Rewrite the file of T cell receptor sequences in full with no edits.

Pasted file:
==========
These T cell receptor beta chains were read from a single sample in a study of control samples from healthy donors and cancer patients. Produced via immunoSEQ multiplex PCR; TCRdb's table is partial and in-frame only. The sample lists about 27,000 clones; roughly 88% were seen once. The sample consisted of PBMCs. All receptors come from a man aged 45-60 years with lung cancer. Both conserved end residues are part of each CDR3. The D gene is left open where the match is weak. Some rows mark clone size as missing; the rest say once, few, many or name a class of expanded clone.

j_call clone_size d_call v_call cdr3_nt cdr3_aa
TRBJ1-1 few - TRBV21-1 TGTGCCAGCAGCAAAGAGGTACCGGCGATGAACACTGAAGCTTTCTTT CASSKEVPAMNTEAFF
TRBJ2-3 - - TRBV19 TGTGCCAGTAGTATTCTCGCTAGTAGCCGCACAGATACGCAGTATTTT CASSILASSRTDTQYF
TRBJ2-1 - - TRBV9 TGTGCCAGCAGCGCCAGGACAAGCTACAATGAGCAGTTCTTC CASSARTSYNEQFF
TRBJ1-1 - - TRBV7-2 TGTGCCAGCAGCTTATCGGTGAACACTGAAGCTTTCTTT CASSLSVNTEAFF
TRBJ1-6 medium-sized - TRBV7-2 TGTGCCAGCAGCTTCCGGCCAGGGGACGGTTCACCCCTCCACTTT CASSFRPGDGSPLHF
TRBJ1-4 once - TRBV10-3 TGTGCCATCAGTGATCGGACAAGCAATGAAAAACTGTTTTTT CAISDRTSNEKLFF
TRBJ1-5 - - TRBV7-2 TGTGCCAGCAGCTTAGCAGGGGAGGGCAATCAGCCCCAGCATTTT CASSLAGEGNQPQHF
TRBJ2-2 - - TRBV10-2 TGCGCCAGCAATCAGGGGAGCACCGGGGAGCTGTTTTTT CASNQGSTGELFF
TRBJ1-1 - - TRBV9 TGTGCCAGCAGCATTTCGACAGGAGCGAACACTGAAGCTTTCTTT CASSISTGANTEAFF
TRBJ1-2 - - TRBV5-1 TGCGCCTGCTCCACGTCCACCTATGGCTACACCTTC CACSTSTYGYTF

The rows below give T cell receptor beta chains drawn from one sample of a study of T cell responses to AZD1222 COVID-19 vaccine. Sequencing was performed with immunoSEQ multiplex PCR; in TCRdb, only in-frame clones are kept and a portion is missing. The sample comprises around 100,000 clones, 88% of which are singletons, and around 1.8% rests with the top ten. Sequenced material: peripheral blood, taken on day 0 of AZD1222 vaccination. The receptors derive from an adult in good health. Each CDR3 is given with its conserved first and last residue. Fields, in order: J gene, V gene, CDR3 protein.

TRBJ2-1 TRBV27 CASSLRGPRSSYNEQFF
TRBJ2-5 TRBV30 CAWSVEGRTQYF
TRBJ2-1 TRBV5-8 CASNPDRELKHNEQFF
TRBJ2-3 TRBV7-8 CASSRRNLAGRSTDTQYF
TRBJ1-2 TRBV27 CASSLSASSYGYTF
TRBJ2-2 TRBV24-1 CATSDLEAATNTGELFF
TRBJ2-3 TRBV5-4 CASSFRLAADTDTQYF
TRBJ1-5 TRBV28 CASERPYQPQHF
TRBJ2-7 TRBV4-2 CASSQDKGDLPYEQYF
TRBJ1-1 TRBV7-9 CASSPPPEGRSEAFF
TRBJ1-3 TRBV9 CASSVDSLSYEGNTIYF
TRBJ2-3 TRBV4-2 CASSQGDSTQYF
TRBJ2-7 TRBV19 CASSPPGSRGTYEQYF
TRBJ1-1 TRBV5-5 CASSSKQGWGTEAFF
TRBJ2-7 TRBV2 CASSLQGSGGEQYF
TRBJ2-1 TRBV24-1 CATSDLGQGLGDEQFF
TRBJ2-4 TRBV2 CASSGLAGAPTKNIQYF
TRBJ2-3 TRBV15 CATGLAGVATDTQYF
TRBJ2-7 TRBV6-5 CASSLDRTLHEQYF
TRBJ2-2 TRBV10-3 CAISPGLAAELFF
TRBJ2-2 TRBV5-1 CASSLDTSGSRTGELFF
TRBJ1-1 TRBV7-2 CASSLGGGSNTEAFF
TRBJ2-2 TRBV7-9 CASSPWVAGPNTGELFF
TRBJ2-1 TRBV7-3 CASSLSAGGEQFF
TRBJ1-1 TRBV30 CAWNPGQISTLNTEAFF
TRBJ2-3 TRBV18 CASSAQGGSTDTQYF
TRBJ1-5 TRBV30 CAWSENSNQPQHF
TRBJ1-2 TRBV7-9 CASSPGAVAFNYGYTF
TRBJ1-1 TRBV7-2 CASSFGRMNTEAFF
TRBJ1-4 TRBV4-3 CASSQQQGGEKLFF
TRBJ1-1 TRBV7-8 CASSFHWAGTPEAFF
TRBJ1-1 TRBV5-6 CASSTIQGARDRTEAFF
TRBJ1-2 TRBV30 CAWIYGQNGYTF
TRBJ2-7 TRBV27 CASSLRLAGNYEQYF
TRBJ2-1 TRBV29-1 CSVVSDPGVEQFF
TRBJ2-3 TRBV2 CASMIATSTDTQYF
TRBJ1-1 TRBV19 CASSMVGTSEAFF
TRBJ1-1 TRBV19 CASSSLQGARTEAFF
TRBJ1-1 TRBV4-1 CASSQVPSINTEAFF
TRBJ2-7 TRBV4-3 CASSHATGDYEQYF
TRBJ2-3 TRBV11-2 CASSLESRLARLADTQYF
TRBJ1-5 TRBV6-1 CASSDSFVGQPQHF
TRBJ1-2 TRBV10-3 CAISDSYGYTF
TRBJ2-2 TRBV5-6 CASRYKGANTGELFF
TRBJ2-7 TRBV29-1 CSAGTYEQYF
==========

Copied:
These T cell receptor beta chains were read from a single sample in a study of control samples from healthy donors and cancer patients. Produced via immunoSEQ multiplex PCR; TCRdb's table is partial and in-frame only. The sample lists about 27,000 clones; roughly 88% were seen once. The sample consisted of PBMCs. All receptors come from a man aged 45-60 years with lung cancer. Both conserved end residues are part of each CDR3. The D gene is left open where the match is weak. Some rows mark clone size as missing; the rest say once, few, many or name a class of expanded clone.

j_call clone_size d_call v_call cdr3_nt cdr3_aa
TRBJ1-1 few - TRBV21-1 TGTGCCAGCAGCAAAGAGGTACCGGCGATGAACACTGAAGCTTTCTTT CASSKEVPAMNTEAFF
TRBJ2-3 - - TRBV19 TGTGCCAGTAGTATTCTCGCTAGTAGCCGCACAGATACGCAGTATTTT CASSILASSRTDTQYF
TRBJ2-1 - - TRBV9 TGTGCCAGCAGCGCCAGGACAAGCTACAATGAGCAGTTCTTC CASSARTSYNEQFF
TRBJ1-1 - - TRBV7-2 TGTGCCAGCAGCTTATCGGTGAACACTGAAGCTTTCTTT CASSLSVNTEAFF
TRBJ1-6 medium-sized - TRBV7-2 TGTGCCAGCAGCTTCCGGCCAGGGGACGGTTCACCCCTCCACTTT CASSFRPGDGSPLHF
TRBJ1-4 once - TRBV10-3 TGTGCCATCAGTGATCGGACAAGCAATGAAAAACTGTTTTTT CAISDRTSNEKLFF
TRBJ1-5 - - TRBV7-2 TGTGCCAGCAGCTTAGCAGGGGAGGGCAATCAGCCCCAGCATTTT CASSLAGEGNQPQHF
TRBJ2-2 - - TRBV10-2 TGCGCCAGCAATCAGGGGAGCACCGGGGAGCTGTTTTTT CASNQGSTGELFF
TRBJ1-1 - - TRBV9 TGTGCCAGCAGCATTTCGACAGGAGCGAACACTGAAGCTTTCTTT CASSISTGANTEAFF
TRBJ1-2 - - TRBV5-1 TGCGCCTGCTCCACGTCCACCTATGGCTACACCTTC CACSTSTYGYTF

The rows below give T cell receptor beta chains drawn from one sample of a study of T cell responses to AZD1222 COVID-19 vaccine. Sequencing was performed with immunoSEQ multiplex PCR; in TCRdb, only in-frame clones are kept and a portion is missing. The sample comprises around 100,000 clones, 88% of which are singletons, and around 1.8% rests with the top ten. Sequenced material: peripheral blood, taken on day 0 of AZD1222 vaccination. The receptors derive from an adult in good health. Each CDR3 is given with its conserved first and last residue. Fields, in order: J gene, V gene, CDR3 protein.

TRBJ2-1 TRBV27 CASSLRGPRSSYNEQFF
TRBJ2-5 TRBV30 CAWSVEGRTQYF
TRBJ2-1 TRBV5-8 CASNPDRELKHNEQFF
TRBJ2-3 TRBV7-8 CASSRRNLAGRSTDTQYF
TRBJ1-2 TRBV27 CASSLSASSYGYTF
TRBJ2-2 TRBV24-1 CATSDLEAATNTGELFF
TRBJ2-3 TRBV5-4 CASSFRLAADTDTQYF
TRBJ1-5 TRBV28 CASERPYQPQHF
TRBJ2-7 TRBV4-2 CASSQDKGDLPYEQYF
TRBJ1-1 TRBV7-9 CASSPPPEGRSEAFF
TRBJ1-3 TRBV9 CASSVDSLSYEGNTIYF
TRBJ2-3 TRBV4-2 CASSQGDSTQYF
TRBJ2-7 TRBV19 CASSPPGSRGTYEQYF
TRBJ1-1 TRBV5-5 CASSSKQGWGTEAFF
TRBJ2-7 TRBV2 CASSLQGSGGEQYF
TRBJ2-1 TRBV24-1 CATSDLGQGLGDEQFF
TRBJ2-4 TRBV2 CASSGLAGAPTKNIQYF
TRBJ2-3 TRBV15 CATGLAGVATDTQYF
TRBJ2-7 TRBV6-5 CASSLDRTLHEQYF
TRBJ2-2 TRBV10-3 CAISPGLAAELFF
TRBJ2-2 TRBV5-1 CASSLDTSGSRTGELFF
TRBJ1-1 TRBV7-2 CASSLGGGSNTEAFF
TRBJ2-2 TRBV7-9 CASSPWVAGPNTGELFF
TRBJ2-1 TRBV7-3 CASSLSAGGEQFF
TRBJ1-1 TRBV30 CAWNPGQISTLNTEAFF
TRBJ2-3 TRBV18 CASSAQGGSTDTQYF
TRBJ1-5 TRBV30 CAWSENSNQPQHF
TRBJ1-2 TRBV7-9 CASSPGAVAFNYGYTF
TRBJ1-1 TRBV7-2 CASSFGRMNTEAFF
TRBJ1-4 TRBV4-3 CASSQQQGGEKLFF
TRBJ1-1 TRBV7-8 CASSFHWAGTPEAFF
TRBJ1-1 TRBV5-6 CASSTIQGARDRTEAFF
TRBJ1-2 TRBV30 CAWIYGQNGYTF
TRBJ2-7 TRBV27 CASSLRLAGNYEQYF
TRBJ2-1 TRBV29-1 CSVVSDPGVEQFF
TRBJ2-3 TRBV2 CASMIATSTDTQYF
TRBJ1-1 TRBV19 CASSMVGTSEAFF
TRBJ1-1 TRBV19 CASSSLQGARTEAFF
TRBJ1-1 TRBV4-1 CASSQVPSINTEAFF
TRBJ2-7 TRBV4-3 CASSHATGDYEQYF
TRBJ2-3 TRBV11-2 CASSLESRLARLADTQYF
TRBJ1-5 TRBV6-1 CASSDSFVGQPQHF
TRBJ1-2 TRBV10-3 CAISDSYGYTF
TRBJ2-2 TRBV5-6 CASRYKGANTGELFF
TRBJ2-7 TRBV29-1 CSAGTYEQYF